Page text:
Health-related quality of life (HRQOL) has become an important outcome for patients with liver cirrhosis as the number of transplantation candidates increases by the progression of treatment strategies. Falls and fall-related injuries are common in patients with liver cirrhosis and negatively affect HRQOL. Many factors increase the risk for falls such as minimal hepatic encephalopathy, psychoactive drugs, muscle strength, autonomic dysfunction, hyponatremia, and sleep problems. It is important to understand the underlying mechanisms for falls in cirrhotic patients to prevent severe injuries such as fractures, decrease healthcare costs, and improve HRQOL. Healthcare professionals, including physiotherapists and nurses, should be aware of the higher risk for falls in this population and therapeutic interventions must be designed for patients, especially those waiting on the transplant list.
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http://dx.doi.org/10.1097/SGA.0000000000000145DOI Listing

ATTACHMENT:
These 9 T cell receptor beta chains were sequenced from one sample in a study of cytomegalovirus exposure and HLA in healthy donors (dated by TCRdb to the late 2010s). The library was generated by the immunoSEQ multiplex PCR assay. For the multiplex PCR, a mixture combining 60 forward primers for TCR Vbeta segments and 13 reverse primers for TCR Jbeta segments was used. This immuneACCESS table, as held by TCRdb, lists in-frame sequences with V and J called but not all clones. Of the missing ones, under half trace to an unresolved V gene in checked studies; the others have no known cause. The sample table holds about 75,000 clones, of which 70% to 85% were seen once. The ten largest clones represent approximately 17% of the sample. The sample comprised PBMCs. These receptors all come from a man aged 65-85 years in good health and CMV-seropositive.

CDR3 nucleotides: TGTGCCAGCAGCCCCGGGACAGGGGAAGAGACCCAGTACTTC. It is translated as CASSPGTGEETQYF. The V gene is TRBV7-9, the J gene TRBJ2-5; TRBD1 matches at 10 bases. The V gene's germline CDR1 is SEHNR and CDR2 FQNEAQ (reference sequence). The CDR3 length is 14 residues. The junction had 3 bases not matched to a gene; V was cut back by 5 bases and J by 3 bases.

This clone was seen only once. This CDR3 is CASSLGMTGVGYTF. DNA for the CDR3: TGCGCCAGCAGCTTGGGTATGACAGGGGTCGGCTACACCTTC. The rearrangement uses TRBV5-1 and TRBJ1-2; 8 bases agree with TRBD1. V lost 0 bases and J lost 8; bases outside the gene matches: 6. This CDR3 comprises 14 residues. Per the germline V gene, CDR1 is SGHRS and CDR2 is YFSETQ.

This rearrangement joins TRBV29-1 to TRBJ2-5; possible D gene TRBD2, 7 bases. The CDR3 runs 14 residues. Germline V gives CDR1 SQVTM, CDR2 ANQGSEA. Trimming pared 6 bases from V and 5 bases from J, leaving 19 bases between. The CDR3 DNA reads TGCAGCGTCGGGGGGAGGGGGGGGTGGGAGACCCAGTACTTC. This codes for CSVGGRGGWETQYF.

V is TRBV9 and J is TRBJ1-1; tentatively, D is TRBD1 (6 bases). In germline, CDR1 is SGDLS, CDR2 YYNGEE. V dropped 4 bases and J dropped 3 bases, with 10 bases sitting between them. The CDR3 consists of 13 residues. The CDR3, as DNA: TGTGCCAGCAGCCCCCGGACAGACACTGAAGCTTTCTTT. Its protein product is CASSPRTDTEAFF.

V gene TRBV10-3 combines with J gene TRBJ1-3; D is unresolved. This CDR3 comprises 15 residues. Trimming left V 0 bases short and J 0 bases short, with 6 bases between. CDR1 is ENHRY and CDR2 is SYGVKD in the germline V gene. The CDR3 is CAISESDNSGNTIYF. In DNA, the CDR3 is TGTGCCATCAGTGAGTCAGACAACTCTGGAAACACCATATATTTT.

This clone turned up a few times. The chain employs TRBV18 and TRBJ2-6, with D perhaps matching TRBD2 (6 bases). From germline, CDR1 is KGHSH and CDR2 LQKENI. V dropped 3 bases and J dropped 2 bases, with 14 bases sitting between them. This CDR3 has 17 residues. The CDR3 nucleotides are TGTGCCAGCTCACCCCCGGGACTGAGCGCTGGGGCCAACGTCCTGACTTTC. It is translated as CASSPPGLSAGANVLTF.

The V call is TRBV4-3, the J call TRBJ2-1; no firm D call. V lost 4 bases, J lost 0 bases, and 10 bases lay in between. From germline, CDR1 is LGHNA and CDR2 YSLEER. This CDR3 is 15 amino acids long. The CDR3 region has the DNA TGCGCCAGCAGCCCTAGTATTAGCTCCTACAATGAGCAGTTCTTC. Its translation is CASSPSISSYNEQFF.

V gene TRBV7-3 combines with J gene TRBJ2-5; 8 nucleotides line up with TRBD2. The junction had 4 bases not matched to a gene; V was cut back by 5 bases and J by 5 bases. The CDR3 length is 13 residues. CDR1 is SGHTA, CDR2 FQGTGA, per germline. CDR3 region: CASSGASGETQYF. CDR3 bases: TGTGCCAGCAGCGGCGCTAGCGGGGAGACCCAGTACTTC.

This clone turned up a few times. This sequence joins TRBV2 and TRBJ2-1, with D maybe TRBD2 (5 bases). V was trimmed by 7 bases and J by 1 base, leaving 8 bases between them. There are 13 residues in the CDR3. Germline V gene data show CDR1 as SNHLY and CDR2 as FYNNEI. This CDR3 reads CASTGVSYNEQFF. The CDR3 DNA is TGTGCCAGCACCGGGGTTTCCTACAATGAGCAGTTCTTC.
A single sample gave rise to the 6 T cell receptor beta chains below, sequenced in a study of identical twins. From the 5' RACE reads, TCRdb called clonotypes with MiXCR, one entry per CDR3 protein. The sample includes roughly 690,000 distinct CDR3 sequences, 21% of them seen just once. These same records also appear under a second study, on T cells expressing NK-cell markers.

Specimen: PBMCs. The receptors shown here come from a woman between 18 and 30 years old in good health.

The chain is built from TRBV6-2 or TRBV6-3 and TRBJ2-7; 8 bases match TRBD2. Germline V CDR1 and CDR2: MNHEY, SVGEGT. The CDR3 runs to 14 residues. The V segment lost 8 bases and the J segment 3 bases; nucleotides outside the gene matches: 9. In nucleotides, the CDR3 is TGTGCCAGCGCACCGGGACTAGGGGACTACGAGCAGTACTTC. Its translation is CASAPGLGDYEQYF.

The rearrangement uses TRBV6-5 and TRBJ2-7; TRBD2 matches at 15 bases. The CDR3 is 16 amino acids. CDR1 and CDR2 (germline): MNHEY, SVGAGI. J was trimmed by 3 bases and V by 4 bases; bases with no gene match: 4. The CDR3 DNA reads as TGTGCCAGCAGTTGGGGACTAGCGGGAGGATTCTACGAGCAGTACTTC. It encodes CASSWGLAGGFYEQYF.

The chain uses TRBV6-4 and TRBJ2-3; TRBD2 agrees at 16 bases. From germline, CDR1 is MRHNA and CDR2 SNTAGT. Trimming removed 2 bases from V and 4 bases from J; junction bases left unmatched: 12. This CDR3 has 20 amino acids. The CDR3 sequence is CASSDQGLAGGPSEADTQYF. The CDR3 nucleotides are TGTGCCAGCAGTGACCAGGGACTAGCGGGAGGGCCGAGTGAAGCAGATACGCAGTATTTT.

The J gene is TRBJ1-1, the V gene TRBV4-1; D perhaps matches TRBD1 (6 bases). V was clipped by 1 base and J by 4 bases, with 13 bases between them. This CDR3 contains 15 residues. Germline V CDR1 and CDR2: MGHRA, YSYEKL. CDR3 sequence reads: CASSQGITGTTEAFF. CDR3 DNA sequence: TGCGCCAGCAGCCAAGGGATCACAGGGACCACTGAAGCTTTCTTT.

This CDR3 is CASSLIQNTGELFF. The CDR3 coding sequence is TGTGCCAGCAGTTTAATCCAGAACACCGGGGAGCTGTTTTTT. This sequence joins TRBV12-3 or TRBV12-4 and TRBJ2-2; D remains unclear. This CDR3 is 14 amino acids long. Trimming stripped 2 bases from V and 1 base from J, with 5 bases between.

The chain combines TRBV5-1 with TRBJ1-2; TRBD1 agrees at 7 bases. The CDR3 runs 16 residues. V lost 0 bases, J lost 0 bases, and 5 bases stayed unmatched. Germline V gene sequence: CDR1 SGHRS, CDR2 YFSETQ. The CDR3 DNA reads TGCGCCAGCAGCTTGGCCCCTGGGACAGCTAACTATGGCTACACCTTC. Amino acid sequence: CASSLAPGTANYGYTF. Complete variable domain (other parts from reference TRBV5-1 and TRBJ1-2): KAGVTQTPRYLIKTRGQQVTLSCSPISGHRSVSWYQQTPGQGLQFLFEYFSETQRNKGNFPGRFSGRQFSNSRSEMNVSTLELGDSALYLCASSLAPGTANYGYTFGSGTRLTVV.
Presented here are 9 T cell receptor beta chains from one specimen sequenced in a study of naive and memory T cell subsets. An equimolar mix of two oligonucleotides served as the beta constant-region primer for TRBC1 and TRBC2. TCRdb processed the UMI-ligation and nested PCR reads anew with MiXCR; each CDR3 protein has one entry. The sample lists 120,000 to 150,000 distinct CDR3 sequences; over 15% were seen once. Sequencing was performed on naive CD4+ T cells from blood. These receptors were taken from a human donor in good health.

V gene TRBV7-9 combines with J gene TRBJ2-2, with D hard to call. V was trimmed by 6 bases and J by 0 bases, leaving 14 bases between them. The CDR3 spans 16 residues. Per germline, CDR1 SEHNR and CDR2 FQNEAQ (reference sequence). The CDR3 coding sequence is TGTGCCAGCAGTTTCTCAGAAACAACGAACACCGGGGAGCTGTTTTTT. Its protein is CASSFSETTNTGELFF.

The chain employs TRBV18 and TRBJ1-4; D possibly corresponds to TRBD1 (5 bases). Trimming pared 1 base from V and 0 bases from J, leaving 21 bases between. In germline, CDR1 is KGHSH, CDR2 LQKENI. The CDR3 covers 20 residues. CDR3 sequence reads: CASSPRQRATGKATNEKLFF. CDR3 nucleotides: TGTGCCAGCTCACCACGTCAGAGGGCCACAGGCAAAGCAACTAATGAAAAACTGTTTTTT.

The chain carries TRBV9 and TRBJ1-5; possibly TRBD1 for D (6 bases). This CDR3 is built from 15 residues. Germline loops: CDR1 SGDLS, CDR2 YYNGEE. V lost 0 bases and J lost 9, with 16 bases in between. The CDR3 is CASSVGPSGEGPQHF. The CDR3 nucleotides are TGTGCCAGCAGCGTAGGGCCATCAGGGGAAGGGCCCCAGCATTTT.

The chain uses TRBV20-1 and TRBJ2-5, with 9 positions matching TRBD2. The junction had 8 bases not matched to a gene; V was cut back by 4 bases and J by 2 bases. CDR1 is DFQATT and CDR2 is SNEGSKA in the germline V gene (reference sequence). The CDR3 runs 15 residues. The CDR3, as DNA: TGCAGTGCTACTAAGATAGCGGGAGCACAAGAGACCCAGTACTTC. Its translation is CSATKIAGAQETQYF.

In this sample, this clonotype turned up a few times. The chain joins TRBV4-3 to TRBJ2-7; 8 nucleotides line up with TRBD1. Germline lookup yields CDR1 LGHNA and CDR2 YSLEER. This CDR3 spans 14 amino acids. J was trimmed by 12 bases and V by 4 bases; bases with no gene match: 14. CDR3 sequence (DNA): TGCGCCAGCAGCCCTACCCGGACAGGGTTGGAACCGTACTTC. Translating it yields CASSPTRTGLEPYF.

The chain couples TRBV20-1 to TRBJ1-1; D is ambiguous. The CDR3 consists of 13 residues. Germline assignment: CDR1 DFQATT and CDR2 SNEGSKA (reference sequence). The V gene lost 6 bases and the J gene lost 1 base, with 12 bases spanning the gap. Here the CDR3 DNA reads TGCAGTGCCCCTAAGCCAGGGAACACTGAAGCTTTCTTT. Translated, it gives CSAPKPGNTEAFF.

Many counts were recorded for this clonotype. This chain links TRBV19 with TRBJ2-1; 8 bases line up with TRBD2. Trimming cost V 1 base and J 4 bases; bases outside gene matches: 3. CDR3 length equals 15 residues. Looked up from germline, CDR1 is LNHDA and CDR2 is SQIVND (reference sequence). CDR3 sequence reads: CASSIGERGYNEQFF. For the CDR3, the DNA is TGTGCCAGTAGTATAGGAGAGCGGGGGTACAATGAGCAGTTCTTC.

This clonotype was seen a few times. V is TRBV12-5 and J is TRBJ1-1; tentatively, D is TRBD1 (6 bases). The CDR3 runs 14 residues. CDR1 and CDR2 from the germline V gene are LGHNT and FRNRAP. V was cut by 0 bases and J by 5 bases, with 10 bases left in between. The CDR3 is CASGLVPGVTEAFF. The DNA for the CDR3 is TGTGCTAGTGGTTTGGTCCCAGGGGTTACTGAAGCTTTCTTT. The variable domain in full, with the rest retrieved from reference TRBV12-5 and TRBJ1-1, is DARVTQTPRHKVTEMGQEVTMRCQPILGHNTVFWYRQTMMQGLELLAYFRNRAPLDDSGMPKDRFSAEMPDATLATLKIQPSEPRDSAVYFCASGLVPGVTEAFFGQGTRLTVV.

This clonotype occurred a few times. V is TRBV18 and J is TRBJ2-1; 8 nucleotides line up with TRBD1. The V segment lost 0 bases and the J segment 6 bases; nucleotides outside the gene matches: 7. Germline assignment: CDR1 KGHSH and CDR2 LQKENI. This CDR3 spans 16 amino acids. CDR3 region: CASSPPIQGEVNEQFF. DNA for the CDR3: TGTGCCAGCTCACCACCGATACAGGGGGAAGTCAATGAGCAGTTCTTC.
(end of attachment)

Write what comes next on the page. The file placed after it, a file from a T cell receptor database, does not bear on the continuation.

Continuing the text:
January 2017

Comparison of the effects of virtual reality-based balance exercises and conventional exercises on balance and fall risk in older adults living in nursing homes in Turkey.

Physiother Theory Pract 2016 6;32(3):191-201. Epub 2016 Apr 6.

b Department of Physical Therapy and Rehabilitation , School of Health Sciences, Istanbul Medipol University , Istanbul , Turkey.

Objectives: There is limited information on effective balance training techniques including virtual reality (VR)-based balance exercises in residential settings and no studies have been designed to compare the effects of VR-based balance exercises with conventional balance exercises in older adults living in nursing homes in Turkey. The objective of our study was to investigate the effects of VR-based balance exercises on balance and fall risk in comparison to conventional balance exercises in older adults living in nursing homes.

Methods: A total sample of 18 subjects (65-82 years of age) with fall history who were randomly assigned to either the VR group (Group 1, n = 7) or the conventional exercise group (Group 2, n = 11) completed the exercise training.

Results: In both groups, Berg balance score (BBS), timed up & go duration, and left leg stance and tandem stance duration with eyes closed significantly improved with time (p < 0.05), but changes were similar in both groups (p > 0.05) after training, indicating that neither the exercise method was superior.